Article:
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Monetary policy decisions by the world's central banks using real-time data

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  • Klaus Schmidt-Hebbel
  • Francisco Muñoz

Abstract

This paper contributes to the empirical understanding of monetary policy in five dimensions. First, specifiying a generalized Taylor equation that nests backward and forward-looking inflation and activity variables in setting policy rates. Second, using real-time data. Third, estimating the model on a world panel of monthly 1994-2011 data for 28 advanced and emerging economies. Fourth, using alternative panel data estimators to test for robustness. Fifth, testing for differences in monetary policy over time and across country groups. The findings are very supportive of the nested model and generally show that the Taylor principle is satisfied by the world's central banks.

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File URL: http://www.economia.puc.cl/docs/dt_426.pdf
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Bibliographic Info

Paper provided by Instituto de Economia. Pontificia Universidad Católica de Chile. in its series Documentos de Trabajo with number 426.

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Date of creation: 2012
Date of revision:
Handle: RePEc:ioe:doctra:426

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Related research

Keywords: monetary policy; Taylor rule; Taylor principle; heterogeneous panels;

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  1. Francis Teal & Markus Eberhardt, 2010. "Productivity Analysis in Global Manufacturing Production," Economics Series Working Papers 515, University of Oxford, Department of Economics.
  2. Ansgar Belke & Jens Klose, 2010. "(How) Do the ECB and the Fed React to Financial Market Uncertainty? – The Taylor Rule in Times of Crisis," Ruhr Economic Papers 0166, Rheinisch-Westfälisches Institut für Wirtschaftsforschung, Ruhr-Universität Bochum, Universität Dortmund, Universität Duisburg-Essen.
  3. Athanasios Orphanides, 1998. "Monetary policy evaluation with noisy information," Finance and Economics Discussion Series 1998-50, Board of Governors of the Federal Reserve System (U.S.).
  4. George Kapetanios & M. Hashem Pesaran & Takashi Yamagata, 2006. "Panels with Nonstationary Multifactor Error Structures," CESifo Working Paper Series 1788, CESifo Group Munich.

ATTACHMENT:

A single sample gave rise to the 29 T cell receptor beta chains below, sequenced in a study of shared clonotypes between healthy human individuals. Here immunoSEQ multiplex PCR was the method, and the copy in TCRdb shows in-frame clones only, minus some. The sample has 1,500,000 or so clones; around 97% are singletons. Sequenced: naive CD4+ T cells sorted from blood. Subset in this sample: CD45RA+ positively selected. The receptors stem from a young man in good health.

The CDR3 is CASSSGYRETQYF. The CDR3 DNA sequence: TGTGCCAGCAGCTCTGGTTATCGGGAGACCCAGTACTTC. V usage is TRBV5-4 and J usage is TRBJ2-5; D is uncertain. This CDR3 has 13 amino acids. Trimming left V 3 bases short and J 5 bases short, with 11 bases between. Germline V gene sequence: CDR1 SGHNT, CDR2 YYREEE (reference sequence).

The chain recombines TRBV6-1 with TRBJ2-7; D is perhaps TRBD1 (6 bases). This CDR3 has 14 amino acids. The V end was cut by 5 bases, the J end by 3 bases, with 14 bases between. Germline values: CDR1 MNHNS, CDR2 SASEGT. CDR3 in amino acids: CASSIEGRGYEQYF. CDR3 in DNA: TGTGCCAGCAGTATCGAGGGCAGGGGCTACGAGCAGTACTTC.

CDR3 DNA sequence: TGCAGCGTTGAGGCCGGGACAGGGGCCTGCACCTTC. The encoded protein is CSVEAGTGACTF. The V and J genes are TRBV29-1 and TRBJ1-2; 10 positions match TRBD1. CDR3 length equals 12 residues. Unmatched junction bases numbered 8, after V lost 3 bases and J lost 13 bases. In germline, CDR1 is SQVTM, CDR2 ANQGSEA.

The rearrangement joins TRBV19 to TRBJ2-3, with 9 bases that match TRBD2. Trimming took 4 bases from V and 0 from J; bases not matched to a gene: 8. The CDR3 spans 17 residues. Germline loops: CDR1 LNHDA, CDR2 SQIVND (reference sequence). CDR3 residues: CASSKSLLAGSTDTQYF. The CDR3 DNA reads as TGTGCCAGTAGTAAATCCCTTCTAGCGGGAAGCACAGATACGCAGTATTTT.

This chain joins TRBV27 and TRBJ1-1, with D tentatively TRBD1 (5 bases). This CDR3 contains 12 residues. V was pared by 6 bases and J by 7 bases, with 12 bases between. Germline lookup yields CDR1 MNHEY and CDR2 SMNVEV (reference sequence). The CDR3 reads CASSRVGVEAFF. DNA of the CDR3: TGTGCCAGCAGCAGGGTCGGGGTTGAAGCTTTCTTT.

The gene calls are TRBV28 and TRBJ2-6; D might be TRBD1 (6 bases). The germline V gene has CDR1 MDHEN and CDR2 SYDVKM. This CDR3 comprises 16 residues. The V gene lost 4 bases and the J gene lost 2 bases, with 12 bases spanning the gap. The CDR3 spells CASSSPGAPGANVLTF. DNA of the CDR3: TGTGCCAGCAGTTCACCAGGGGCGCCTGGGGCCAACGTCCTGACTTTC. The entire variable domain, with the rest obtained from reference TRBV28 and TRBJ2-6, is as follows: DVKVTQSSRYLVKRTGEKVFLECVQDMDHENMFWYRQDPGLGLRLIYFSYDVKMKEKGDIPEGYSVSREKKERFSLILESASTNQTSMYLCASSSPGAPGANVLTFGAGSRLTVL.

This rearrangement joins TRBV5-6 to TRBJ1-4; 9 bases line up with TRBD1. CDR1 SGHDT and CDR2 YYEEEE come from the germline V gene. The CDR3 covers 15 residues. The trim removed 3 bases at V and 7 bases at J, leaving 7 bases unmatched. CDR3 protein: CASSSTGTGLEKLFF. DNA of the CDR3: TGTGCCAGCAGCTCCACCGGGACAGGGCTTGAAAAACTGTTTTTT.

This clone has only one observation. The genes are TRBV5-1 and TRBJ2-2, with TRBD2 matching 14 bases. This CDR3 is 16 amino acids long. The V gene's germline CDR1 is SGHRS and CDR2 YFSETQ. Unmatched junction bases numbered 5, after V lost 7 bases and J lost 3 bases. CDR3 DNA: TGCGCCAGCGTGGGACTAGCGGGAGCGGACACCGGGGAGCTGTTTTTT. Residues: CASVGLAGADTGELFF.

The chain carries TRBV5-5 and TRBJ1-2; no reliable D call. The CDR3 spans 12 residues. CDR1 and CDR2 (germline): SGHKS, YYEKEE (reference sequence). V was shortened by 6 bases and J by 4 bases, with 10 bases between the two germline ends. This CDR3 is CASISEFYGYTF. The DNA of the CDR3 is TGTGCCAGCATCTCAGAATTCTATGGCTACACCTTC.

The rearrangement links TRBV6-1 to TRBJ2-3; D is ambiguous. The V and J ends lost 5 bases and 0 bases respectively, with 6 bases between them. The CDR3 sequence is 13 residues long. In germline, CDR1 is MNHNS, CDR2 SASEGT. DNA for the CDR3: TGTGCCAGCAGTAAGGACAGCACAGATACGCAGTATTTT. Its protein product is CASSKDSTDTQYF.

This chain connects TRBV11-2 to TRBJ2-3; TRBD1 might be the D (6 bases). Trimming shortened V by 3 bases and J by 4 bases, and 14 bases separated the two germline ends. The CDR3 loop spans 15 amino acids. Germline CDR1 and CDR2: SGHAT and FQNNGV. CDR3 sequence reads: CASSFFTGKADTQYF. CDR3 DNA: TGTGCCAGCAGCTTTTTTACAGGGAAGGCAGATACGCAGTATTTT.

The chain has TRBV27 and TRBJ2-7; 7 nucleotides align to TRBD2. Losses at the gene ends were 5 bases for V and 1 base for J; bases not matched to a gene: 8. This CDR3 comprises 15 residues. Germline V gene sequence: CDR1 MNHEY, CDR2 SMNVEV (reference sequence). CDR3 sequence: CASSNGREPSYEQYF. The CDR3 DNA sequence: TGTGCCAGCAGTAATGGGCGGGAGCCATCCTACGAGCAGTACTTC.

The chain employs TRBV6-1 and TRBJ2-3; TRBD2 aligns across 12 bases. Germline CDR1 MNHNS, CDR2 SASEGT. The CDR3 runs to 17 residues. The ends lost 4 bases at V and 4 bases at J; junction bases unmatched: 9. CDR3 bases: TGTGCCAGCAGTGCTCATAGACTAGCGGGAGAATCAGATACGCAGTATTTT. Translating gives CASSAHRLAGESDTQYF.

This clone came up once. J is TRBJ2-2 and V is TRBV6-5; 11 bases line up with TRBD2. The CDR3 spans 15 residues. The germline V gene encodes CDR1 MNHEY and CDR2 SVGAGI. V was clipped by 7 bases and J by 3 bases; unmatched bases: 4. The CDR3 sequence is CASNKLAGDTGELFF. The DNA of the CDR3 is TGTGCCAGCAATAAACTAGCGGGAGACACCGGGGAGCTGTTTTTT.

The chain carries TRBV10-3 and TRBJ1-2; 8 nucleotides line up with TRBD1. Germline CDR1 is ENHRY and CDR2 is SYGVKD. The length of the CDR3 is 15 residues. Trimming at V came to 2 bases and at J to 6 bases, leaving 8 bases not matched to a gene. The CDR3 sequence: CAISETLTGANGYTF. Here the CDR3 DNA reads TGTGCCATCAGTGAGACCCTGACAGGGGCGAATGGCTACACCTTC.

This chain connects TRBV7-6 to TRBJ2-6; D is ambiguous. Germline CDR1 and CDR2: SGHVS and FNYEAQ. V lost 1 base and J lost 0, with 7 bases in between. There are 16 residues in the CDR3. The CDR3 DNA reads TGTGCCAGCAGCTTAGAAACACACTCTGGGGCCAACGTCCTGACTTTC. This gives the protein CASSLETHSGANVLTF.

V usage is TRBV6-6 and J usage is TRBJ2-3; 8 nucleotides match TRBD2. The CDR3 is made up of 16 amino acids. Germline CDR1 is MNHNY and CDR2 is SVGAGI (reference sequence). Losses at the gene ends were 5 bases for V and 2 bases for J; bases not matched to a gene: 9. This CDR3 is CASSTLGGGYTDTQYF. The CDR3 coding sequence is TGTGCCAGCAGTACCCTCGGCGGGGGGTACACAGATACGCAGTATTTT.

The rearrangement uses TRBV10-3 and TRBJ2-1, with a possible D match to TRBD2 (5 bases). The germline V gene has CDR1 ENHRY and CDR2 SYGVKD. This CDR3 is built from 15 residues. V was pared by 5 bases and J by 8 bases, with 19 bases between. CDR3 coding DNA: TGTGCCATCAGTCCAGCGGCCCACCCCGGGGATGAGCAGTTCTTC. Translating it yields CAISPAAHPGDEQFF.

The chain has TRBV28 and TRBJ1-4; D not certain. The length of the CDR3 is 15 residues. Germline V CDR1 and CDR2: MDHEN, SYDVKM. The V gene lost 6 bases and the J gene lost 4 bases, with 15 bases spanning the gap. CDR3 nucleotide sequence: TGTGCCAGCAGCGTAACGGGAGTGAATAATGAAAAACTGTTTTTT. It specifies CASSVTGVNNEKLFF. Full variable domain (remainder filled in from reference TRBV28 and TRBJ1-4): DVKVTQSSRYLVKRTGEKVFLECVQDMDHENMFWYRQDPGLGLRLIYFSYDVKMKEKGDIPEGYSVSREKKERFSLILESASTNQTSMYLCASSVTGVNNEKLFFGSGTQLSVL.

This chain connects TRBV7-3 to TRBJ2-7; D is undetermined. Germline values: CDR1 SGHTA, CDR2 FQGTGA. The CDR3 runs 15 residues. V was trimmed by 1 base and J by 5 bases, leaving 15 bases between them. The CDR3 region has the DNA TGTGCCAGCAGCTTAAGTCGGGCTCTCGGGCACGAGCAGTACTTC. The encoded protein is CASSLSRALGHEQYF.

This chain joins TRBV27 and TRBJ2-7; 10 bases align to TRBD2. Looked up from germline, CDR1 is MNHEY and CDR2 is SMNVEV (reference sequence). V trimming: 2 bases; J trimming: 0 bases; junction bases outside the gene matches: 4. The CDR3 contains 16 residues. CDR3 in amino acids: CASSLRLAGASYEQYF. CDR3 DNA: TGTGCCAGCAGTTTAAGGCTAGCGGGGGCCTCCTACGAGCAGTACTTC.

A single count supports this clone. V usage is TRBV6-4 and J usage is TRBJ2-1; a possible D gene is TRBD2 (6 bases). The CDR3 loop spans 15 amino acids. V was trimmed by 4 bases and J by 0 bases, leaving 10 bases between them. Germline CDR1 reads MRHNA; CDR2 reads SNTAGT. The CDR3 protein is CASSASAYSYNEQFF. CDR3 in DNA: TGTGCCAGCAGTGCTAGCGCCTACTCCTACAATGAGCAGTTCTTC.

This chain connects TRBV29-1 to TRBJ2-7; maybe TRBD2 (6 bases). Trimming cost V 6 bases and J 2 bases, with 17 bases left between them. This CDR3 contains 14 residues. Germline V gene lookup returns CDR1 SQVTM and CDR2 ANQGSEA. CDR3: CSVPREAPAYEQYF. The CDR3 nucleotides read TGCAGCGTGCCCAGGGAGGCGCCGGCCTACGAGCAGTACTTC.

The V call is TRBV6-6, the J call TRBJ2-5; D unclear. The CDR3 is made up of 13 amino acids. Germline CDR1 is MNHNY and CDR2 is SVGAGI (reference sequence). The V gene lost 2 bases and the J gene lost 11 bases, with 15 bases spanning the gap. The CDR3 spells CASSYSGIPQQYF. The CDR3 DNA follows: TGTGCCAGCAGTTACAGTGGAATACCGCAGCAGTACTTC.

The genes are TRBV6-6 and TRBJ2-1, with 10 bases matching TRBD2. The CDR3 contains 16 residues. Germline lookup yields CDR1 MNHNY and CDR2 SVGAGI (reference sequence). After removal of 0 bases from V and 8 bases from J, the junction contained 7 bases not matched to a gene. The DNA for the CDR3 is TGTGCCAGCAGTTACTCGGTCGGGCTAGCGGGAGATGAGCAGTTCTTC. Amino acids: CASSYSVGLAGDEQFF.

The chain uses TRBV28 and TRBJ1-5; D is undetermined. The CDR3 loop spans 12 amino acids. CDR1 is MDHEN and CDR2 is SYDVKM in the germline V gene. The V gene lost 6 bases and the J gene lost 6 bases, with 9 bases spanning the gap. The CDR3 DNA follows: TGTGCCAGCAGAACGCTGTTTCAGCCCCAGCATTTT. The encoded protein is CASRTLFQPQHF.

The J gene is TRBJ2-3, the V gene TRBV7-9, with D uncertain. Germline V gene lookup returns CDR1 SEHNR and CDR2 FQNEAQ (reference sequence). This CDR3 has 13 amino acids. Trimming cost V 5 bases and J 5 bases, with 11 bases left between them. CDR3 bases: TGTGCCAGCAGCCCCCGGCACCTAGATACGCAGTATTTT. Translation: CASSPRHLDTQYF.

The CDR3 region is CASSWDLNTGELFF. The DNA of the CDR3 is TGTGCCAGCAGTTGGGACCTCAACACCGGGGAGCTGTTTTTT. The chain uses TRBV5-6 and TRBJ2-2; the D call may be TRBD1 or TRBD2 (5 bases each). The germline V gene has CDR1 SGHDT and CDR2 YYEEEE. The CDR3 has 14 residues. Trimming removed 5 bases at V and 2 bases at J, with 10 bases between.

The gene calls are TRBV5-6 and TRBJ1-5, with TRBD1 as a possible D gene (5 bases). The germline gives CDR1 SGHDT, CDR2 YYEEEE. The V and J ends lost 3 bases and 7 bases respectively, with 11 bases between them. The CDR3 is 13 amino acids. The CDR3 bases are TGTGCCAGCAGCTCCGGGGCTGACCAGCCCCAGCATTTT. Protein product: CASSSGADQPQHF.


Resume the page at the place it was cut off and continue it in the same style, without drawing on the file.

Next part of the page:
5. Pesaran, M.H., 2003. "A Simple Panel Unit Root Test in the Presence of Cross Section Dependence," Cambridge Working Papers in Economics 0346, Faculty of Economics, University of Cambridge.
  6. Frank Smets, 2002. "Output gap uncertainty: Does it matter for the Taylor rule?," Empirical Economics, Springer, vol. 27(1), pages 113-129.
  7. M. Hashem Pesaran, 2006. "Estimation and Inference in Large Heterogeneous Panels with a Multifactor Error Structure," Econometrica, Econometric Society, vol. 74(4), pages 967-1012, 07.
  8. Troy Davig & Eric M. Leeper, 2007. "Generalizing the Taylor Principle," American Economic Review, American Economic Association, vol. 97(3), pages 607-635, June.
  9. Glenn D. Rudebusch, 2006. "Monetary Policy Inertia: Fact or Fiction?," International Journal of Central Banking, International Journal of Central Banking, vol. 2(4), December.
  10. Markus Eberhardt & Christian Helmers & Hubert Strauss, 2013. "Do Spillovers Matter When Estimating Private Returns to R&D?," The Review of Economics and Statistics, MIT Press, vol. 95(2), pages 436-448, May.
  11. Pesaran, M. Hashem & Smith, Ron, 1995. "Estimating long-run relationships from dynamic heterogeneous panels," Journal of Econometrics, Elsevier, vol. 68(1), pages 79-113, July.
  12. Athanasios Orphanides, 1998. "Monetary policy rules based on real-time data," Finance and Economics Discussion Series 1998-03, Board of Governors of the Federal Reserve System (U.S.).
  13. Molodtsova, Tanya & Nikolsko-Rzhevskyy, Alex & Papell, David H., 2008. "Taylor rules with real-time data: A tale of two countries and one exchange rate," Journal of Monetary Economics, Elsevier, vol. 55(Supplemen), pages S63-S79, October.
  14. Pier Francesco Asso & George A. Kahn & Robert Leeson, 2010. "The Taylor rule and the practice of central banking," Research Working Paper RWP 10-05, Federal Reserve Bank of Kansas City.
  15. Brian Sack & Volker Wieland, 1999. "Interest-rate smoothing and optimal monetary policy: a review of recent empirical evidence," Finance and Economics Discussion Series 1999-39, Board of Governors of the Federal Reserve System (U.S.).
  16. Francis Teal & Markus Eberhardt, 2008. "Modeling Technology and Technological Change in Manufacturing: How do Countries Differ?," Economics Series Working Papers WPS/2008-12, University of Oxford, Department of Economics.
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